Medical Thermography Research

Thermography Research

The Index Medicus, a comprehensive index of medical scientific journal articles, references more than 800 per-reviewed breast thermography studies, in which over 250,000 women participated. Many of these studies involved very large groups of patients (from 37,000 to over 100,000) and some have followed patients for as much as 12 years. Among other conclusions, these studies found that when thermography has been added to a woman’s regular breast health checkups, a 61% increased survival rate was realized, and when used as part of a multi-model approach (clinical examination, mammography and thermography) 95% of early stage cancers will be detected. It is well known that early detection is the best defense against breast cancer and that, if treated in the earliest stages, a 95% cure rate is achieved. The “cure” is early detection.

The Cornell Study, 2008

American Journal of Surgery, 2008. American Society of Breast Surgeons, Cornell.

The single best article on breast thermography showing a remarkable 97% effectiveness in identifying malignant cancer. RESULTS: Sixty of 94 biopsies were malignant and 34 were benign. DITI identified 58 of 60 malignancies, with 97% sensitivity, 44% specificity, and 82% negative predictive value depending on the mode used. Compared to an overall risk score of 0, a score of 3 or greater was significantly more likely to be associated with malignancy.


Contemporary Analysis of Breast Thermography, Piana, Sepper

Article published in the Pan American Journal of Medical Thermology (PAJMT)

Breast cancer is one of the major problems of modern oncology, and has certainly received the most attention. The World Health Organization (WHO) estimates that by 2030 there will be 26.4 million new cases of breast cancer annually worldwide, and 17 million people will die from this terrible disease.
Breast cancer is frequently found in women predominantly between the ages of 32-38 years old who are pregnant or have just given birth. According to statistics, breast cancer occurs 1 in 3000 pregnancy cases. About 3% of all cases are diagnosed during pregnancy, and 25% are seen in women less than 45 years of age. It is these women who currently do not have a method of annual screening, and in turn leave behind young families when they die. Adding a valid method of screening for these mothers will allow for a greater survival rate as well as a decrease in overall healthcare expenses. Early detection of breast cancer implies earlier treatment, therefore saving more lives, which the current system of conventional screening mammography has not achieved.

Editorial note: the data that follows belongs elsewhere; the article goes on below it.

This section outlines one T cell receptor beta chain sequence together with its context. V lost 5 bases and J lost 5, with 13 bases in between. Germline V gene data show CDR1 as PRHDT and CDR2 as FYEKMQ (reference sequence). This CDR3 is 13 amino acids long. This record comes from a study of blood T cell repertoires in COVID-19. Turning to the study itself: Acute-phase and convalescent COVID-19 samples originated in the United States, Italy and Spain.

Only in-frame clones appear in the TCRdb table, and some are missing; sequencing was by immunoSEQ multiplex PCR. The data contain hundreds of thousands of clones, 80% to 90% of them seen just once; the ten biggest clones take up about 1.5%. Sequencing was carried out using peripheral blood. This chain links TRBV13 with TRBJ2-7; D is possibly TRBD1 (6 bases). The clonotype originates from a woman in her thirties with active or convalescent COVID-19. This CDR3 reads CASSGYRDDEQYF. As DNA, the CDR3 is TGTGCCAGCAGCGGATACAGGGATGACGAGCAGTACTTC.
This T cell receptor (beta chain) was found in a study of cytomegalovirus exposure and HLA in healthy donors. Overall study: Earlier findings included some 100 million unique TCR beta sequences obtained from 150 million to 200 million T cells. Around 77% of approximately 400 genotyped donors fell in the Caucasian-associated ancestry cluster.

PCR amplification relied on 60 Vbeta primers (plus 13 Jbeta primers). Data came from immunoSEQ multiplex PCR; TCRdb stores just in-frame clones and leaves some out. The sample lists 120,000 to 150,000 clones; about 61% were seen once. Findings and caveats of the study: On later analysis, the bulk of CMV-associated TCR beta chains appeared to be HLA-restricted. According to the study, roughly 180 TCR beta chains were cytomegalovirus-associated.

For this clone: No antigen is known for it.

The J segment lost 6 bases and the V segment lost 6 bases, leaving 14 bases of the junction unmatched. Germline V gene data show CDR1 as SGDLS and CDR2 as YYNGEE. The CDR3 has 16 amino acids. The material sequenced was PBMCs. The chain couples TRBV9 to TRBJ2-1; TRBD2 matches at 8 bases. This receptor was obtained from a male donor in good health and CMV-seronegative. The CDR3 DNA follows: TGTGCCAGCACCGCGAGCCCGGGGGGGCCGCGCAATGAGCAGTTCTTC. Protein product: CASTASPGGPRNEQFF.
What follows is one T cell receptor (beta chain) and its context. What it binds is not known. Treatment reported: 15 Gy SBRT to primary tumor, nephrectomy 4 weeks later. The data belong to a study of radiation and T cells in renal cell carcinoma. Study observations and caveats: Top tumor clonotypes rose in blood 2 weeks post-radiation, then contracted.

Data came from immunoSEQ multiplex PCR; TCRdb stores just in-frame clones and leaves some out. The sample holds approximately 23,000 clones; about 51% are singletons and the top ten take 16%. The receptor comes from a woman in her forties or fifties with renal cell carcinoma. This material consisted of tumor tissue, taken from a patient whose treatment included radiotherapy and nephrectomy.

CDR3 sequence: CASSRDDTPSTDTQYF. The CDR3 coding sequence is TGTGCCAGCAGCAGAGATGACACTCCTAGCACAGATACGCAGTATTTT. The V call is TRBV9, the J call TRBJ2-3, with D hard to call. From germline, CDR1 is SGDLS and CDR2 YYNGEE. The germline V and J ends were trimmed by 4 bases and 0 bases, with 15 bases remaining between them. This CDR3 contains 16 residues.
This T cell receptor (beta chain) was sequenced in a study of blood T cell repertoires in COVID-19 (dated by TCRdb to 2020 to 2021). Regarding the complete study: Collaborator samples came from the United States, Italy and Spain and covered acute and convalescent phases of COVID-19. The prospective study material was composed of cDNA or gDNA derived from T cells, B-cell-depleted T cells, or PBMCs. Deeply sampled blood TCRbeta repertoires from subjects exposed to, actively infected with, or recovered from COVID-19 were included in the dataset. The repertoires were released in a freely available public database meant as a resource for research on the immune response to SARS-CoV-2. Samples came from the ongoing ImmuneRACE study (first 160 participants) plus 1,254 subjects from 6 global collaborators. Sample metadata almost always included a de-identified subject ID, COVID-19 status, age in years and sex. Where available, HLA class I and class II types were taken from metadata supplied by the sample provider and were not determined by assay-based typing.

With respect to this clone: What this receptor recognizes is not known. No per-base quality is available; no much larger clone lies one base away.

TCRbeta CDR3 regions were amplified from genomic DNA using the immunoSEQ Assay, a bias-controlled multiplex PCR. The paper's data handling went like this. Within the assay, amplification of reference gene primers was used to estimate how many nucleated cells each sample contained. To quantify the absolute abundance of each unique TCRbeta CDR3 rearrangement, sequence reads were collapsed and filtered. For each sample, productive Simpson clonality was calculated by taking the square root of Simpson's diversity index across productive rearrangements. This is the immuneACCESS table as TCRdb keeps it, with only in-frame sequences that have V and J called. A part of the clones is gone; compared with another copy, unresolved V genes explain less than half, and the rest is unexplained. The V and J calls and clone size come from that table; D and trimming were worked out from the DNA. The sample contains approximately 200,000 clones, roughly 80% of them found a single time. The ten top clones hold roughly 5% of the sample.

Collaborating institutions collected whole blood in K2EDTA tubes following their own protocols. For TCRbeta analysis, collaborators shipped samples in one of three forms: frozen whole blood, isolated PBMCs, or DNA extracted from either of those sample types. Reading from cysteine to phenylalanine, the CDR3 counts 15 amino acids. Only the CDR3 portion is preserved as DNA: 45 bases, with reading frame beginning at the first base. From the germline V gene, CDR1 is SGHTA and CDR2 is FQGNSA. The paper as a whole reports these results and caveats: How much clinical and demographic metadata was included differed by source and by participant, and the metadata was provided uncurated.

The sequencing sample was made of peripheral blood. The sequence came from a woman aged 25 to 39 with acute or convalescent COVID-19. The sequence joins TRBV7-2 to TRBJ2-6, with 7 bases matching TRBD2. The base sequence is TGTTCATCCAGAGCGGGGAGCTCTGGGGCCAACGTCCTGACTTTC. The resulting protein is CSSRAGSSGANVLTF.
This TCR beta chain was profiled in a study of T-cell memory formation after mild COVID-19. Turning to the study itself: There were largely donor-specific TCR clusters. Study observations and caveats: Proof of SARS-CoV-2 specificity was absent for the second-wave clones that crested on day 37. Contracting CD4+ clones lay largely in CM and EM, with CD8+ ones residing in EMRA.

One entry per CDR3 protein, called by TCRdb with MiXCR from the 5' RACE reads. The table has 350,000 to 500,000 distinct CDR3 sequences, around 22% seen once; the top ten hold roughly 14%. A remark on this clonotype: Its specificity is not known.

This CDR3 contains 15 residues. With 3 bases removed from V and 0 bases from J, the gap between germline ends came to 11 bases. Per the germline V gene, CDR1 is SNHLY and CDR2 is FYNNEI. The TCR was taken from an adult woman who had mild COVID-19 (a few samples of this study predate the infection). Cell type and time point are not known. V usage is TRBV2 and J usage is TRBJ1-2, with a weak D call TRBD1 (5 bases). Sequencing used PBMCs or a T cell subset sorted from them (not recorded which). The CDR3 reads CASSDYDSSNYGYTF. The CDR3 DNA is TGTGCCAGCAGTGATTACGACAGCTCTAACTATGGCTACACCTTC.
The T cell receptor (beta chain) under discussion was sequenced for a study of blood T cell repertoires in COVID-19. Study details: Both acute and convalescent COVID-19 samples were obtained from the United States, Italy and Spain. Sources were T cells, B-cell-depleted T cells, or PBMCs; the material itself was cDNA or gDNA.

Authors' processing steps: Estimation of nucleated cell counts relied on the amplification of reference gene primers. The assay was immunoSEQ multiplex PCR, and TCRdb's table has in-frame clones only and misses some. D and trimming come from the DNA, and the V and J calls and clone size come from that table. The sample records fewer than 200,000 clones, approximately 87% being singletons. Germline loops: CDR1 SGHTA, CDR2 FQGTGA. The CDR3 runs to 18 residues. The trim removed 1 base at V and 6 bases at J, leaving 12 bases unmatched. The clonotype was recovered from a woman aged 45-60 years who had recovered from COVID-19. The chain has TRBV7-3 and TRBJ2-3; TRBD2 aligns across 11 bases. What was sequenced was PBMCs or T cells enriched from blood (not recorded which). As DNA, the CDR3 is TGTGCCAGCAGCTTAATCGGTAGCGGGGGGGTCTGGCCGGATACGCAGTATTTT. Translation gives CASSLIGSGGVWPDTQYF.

Earlier diagnosis will aid in decreasing the cost of overall healthcare in several areas. First, the number of full radical mastectomies will be reduced and more lumpectomies will be performed. This will cut down on the cost of not only the hospitalization stay, but the time of disability. There would be less reconstructive procedures required as breast integrity can be maintained. Finally, the need for costly chemotherapy could be lessened in the absence of lymph node involvement.


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International Journal of Surgery Study, 2014

Evaluation of digital infra-red thermal imaging as an adjunctive screening method for breast carcinoma: a pilot study.

Rassiwala M1Mathur P2Mathur R3Farid K3Shukla S3Gupta PK4Jain B4.

Int J Surg. 2014 Dec;12(12):1439-43.


This study followed 1008 women ages 20-60 years old who had not been previously diagnosed with breast cancer. They used thermal imaging technology on all of these women and found elevated delta-t temperature readings over 2.5 in 49 of the women. These women underwent additional clinical testing and 41 of the 49 who had delta-t measurements equal to or greater than 3 were confirmed to have cancer of the breast. The remaining 8 women had delta-t readings between 2.5 and 3 and were shown to have fibrocystic breast disease or were lactating mothers. Given these results, thermal imaging of the breast showed sensitivity of 97.6%, specificity of 99.17%, positive predictive value 83.67% and negative predictive value 99.89% in this study. The study concluded that “Based on the results of this study involving 1008 subjects for screening of breast cancer, thermography turns out to be a very useful tool for screening. Because it is non-contact, pain-free, radiation free and comparatively portable it can be used in as a proactive technique for detection of breast carcinoma.”



Infrared Imaging of the Breast – An Overview

Chapter 25 in the Biomedical Engineering Handbook: Medical Devices and Systems

The use of infrared imaging in health care is not a recent phenomenon. Its utilization in breast screening, however, is seeing renewed interest. This attention is fueled by research that clearly demonstrates the value of this procedure and the tremendous impact it has on the mortality of breast cancer.

Infrared imaging of the breast has undergone extensive research since the late 1950s. Over 800 papers can be found in the indexed medical literature. In this database, well over 300,000 women have been included as study participants. The number of participants in many studies are very large and range from 10,000 to 85,000 women. Some of these studies have followed patients up to 12 years in order to establish the technology’s ability as a risk marker.

With strict standardized interpretation protocols having been established for over 15 years, infrared imaging of the breast has obtained an average sensitivity and specificity of 90%. As a future risk indicator for breast cancer, a persistent abnormal thermogram caries a 22 times higher risk and is 10 times more significant than a first order family history of the disease. Studies clearly show that an abnormal infrared image is the single most important risk marker for the existence of or future development of breast cancer.